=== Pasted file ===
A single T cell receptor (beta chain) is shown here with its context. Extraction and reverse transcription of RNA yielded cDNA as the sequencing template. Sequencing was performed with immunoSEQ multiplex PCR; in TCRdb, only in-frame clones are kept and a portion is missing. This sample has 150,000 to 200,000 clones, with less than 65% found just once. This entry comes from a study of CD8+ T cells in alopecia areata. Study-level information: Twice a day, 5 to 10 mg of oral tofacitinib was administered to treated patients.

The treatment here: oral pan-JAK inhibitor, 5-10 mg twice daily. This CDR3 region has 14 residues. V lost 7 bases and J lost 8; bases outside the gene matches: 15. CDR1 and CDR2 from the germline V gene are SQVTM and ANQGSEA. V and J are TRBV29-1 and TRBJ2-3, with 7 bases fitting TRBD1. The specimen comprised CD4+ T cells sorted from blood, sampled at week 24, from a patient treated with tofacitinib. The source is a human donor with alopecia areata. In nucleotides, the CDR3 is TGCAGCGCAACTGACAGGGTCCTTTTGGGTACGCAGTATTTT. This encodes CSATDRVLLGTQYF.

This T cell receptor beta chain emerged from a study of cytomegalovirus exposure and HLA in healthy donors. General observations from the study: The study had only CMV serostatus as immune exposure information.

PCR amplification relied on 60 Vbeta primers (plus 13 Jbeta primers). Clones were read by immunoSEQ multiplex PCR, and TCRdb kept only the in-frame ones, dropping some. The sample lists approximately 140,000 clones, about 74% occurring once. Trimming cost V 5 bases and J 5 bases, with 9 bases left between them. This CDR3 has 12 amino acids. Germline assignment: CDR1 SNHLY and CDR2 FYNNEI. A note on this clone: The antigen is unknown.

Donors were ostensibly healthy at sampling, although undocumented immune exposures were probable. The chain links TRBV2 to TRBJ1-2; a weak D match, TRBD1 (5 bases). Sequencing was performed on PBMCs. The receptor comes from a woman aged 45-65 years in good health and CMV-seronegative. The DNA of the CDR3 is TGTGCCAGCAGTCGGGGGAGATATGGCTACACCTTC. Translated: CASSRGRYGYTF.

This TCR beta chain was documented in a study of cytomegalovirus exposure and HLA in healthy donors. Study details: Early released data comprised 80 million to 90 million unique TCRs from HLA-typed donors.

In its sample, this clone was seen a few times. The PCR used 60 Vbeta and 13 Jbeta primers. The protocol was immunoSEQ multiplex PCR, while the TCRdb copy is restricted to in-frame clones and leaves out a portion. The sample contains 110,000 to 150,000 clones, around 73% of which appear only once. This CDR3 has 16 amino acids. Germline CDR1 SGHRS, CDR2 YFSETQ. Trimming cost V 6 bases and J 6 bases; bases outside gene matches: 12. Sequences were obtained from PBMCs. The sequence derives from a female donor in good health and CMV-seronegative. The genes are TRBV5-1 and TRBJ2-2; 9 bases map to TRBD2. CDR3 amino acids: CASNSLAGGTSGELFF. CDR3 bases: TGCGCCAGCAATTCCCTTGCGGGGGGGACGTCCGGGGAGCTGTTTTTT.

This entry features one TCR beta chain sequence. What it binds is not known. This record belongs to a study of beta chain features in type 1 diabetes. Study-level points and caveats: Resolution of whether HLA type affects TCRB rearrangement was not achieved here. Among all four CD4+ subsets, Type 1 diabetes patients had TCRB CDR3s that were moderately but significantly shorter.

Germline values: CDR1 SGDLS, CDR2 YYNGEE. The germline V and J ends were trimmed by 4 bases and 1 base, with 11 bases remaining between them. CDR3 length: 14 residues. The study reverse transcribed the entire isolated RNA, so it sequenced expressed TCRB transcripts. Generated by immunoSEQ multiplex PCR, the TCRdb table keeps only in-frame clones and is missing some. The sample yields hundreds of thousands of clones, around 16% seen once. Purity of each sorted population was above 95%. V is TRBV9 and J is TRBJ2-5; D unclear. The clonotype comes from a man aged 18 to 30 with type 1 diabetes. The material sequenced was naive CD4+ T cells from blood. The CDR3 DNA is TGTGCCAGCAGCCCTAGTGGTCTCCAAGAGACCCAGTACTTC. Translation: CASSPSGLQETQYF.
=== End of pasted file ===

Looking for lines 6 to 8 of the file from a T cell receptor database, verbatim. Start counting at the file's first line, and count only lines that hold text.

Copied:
This TCR beta chain was documented in a study of cytomegalovirus exposure and HLA in healthy donors. Study details: Early released data comprised 80 million to 90 million unique TCRs from HLA-typed donors.

In its sample, this clone was seen a few times. The PCR used 60 Vbeta and 13 Jbeta primers. The protocol was immunoSEQ multiplex PCR, while the TCRdb copy is restricted to in-frame clones and leaves out a portion. The sample contains 110,000 to 150,000 clones, around 73% of which appear only once. This CDR3 has 16 amino acids. Germline CDR1 SGHRS, CDR2 YFSETQ. Trimming cost V 6 bases and J 6 bases; bases outside gene matches: 12. Sequences were obtained from PBMCs. The sequence derives from a female donor in good health and CMV-seronegative. The genes are TRBV5-1 and TRBJ2-2; 9 bases map to TRBD2. CDR3 amino acids: CASNSLAGGTSGELFF. CDR3 bases: TGCGCCAGCAATTCCCTTGCGGGGGGGACGTCCGGGGAGCTGTTTTTT.

This entry features one TCR beta chain sequence. What it binds is not known. This record belongs to a study of beta chain features in type 1 diabetes. Study-level points and caveats: Resolution of whether HLA type affects TCRB rearrangement was not achieved here. Among all four CD4+ subsets, Type 1 diabetes patients had TCRB CDR3s that were moderately but significantly shorter.